U.S., France, Britain urge new U.N. sanctions on North Korea

UNITED NATIONS (Reuters) - The United States, Britain and France pushed the United Nations Security Council on Friday to impose new sanctions on North Korea over its fifth and biggest nuclear test as the 15-member council met to discuss condemning the move by Pyongyang.

A sales assistant sits next to TV sets broadcasting a news report on North Korea's fifth nuclear test, in Seoul, South Korea, September 9, 2016. REUTERS/Kim Hong-Ji

North Korea conducted the nuclear test on Friday and said it had mastered the ability to mount a warhead on a ballistic missile, ratcheting up a threat that its rivals and the United Nations have been powerless to contain.

“North Korea is seeking to perfect its nuclear weapons and their delivery vehicles so they can hold the region and the world hostage under threat of nuclear strike,” U.S. Ambassador Samantha Power told reporters ahead of the council meeting.

“We will take additional significant steps, including new sanctions to demonstrate to North Korea that there are consequences to its unlawful and dangerous actions,” Power said.

North Korea has been under U.N. sanctions since 2006. In March, the Security Council tightened sanctions to further isolate the impoverished country after its fourth nuclear test in January and a long-range rocket launch in February.

“Weakness is simply not an option, North Korea will have to bear the consequences of its actions and provocations,” French U.N. Ambassador Francois Delattre told reporters. “France calls for the adoption as soon as possible of a new resolution.”

Russian U.N. Ambassador Vitaly Churkin told reporters: “I think we should condemn it first of all and then we will see what we can do.”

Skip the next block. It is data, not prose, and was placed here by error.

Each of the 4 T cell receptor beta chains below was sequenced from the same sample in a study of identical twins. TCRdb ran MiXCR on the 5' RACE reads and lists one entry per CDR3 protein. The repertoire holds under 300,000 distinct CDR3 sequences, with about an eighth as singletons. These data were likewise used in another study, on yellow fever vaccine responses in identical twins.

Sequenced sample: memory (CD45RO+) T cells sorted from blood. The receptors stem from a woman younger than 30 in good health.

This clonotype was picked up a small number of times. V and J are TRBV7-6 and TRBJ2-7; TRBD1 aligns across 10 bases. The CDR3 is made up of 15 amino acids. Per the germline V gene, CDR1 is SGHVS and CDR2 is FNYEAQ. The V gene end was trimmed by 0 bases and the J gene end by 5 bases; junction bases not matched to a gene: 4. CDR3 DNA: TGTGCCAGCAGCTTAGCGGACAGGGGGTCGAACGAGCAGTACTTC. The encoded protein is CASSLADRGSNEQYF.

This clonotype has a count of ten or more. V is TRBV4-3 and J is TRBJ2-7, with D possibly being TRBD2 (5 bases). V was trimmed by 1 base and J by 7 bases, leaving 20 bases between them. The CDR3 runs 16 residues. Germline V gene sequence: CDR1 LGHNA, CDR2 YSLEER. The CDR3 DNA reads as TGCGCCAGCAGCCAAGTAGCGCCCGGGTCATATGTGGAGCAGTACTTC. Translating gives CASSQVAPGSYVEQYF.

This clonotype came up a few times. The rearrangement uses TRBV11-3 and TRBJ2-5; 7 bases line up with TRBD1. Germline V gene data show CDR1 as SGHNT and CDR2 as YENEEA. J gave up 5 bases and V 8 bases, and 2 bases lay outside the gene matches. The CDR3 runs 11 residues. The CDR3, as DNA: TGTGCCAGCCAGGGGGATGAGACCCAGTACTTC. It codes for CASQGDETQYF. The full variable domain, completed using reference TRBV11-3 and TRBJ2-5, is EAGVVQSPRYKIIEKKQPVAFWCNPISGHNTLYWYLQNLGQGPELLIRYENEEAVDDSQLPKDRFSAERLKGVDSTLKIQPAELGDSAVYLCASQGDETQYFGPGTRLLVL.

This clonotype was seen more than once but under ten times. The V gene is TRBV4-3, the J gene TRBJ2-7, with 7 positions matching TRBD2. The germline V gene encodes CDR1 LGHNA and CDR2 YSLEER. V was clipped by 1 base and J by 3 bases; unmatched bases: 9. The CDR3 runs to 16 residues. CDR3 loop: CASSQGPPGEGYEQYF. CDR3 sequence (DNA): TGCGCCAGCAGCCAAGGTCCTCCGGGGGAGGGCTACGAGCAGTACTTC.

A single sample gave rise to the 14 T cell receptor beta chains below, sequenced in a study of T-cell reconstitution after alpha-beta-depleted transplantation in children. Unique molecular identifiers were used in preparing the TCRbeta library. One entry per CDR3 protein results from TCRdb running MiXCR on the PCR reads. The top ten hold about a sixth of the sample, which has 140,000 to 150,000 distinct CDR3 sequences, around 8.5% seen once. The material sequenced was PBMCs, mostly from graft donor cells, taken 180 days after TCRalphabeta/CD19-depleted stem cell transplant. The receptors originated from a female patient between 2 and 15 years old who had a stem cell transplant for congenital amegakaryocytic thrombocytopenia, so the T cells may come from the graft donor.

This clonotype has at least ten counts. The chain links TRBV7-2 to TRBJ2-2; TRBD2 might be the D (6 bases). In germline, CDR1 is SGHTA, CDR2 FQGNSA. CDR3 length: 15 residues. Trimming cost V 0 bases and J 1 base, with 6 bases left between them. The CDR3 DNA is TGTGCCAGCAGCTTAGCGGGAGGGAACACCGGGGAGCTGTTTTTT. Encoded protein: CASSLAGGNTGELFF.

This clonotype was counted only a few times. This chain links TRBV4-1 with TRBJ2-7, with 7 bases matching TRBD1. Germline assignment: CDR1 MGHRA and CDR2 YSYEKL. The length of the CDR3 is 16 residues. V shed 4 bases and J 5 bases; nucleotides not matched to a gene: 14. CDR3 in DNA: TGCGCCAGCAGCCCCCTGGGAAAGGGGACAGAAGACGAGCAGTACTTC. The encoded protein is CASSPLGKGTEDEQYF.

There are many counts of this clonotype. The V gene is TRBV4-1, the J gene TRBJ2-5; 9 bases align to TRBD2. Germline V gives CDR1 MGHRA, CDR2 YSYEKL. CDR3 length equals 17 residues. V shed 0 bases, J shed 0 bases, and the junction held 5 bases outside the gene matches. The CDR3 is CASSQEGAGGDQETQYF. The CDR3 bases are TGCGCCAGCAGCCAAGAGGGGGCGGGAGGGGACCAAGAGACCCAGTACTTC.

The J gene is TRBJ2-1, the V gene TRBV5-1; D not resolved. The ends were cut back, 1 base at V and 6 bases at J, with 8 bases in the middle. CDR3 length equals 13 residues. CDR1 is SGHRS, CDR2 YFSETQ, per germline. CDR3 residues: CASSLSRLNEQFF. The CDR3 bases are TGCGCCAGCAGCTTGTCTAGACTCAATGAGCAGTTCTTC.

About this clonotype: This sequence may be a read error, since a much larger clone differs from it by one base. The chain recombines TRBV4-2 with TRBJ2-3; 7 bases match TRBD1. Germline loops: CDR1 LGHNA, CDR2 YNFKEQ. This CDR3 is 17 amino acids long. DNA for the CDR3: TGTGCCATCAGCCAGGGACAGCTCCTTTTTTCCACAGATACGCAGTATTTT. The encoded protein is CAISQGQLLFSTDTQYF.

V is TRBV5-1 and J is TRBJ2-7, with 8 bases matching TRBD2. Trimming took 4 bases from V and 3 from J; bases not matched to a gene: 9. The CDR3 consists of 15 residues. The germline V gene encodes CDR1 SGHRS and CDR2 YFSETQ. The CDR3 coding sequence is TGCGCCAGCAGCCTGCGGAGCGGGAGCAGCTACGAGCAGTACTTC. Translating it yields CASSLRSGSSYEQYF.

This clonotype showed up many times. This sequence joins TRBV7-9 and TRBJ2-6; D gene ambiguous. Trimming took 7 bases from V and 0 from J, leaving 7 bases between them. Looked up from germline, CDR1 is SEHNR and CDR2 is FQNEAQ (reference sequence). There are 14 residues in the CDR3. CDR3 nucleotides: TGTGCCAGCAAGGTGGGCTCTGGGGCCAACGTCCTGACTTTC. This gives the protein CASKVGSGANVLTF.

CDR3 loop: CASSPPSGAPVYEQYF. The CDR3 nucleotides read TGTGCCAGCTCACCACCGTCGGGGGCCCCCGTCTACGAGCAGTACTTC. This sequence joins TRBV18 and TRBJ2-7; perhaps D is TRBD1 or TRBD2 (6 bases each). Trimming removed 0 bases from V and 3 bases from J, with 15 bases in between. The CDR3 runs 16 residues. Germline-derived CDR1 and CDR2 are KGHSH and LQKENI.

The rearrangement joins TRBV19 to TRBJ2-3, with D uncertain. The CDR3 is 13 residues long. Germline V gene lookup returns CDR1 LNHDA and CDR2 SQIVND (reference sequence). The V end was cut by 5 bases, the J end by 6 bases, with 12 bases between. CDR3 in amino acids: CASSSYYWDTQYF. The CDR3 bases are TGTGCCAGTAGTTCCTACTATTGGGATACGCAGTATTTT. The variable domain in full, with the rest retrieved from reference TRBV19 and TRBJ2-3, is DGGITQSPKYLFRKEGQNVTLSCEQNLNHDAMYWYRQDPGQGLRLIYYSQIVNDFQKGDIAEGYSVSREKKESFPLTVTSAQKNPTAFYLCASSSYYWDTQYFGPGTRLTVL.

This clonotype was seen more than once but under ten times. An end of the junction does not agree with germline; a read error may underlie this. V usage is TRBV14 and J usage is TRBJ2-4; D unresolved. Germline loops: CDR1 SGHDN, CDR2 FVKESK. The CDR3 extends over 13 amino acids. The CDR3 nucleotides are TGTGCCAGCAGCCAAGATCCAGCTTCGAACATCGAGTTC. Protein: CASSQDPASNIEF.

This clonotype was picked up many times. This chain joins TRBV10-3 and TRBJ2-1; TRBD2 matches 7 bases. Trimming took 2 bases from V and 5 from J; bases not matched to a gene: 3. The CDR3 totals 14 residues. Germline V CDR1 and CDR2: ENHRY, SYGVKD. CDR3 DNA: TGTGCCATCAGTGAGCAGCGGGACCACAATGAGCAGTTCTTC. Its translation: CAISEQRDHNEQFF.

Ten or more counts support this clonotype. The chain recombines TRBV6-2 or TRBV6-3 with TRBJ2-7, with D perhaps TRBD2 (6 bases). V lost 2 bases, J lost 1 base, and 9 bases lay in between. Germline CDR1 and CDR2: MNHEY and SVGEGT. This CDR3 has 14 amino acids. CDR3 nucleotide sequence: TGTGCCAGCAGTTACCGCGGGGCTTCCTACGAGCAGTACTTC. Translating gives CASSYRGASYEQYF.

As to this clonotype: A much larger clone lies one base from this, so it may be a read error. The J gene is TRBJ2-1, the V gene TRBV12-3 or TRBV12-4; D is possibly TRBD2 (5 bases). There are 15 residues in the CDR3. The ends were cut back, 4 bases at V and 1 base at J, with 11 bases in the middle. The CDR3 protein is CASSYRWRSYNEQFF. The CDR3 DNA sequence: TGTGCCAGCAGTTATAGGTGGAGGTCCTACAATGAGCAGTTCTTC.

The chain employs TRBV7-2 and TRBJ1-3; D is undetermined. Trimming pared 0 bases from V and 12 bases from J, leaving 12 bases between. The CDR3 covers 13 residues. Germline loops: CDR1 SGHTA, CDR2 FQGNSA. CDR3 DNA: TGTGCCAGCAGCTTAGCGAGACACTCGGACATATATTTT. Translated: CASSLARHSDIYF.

Pyongyang has also carried out a string of ballistic missile tests this year in defiance of U.N. sanctions, which have all been condemned by the Security Council.

In the unanimously adopted March resolution, the council expressed “its determination to take further significant measures in the event of a further DPRK (North Korea) nuclear test or launch.”

British U.N. Ambassador Matthew Rycroft said there were a series of steps the Security Council could take to respond to Friday’s nuclear test and that Britain would like to see a combination of those steps imposed.

“First of all there must be full implementation of the existing sanctions, secondly there could be additional names added to the existing sanctions regime ... and thirdly there could be a tightening up and a strengthening of the sanctions regime,” Rycroft told reporters ahead of the council meeting.

United Nations Secretary-General Ban Ki-moon condemned North Korea’s nuclear test on Friday as a “brazen breach” of U.N. Security Council resolutions.

“I count on the Security Council to remain united and take appropriate action. We must urgently break this accelerating spiral of escalation,” he told reporters.

Reporting by Michelle Nichols; Editing by Grant McCool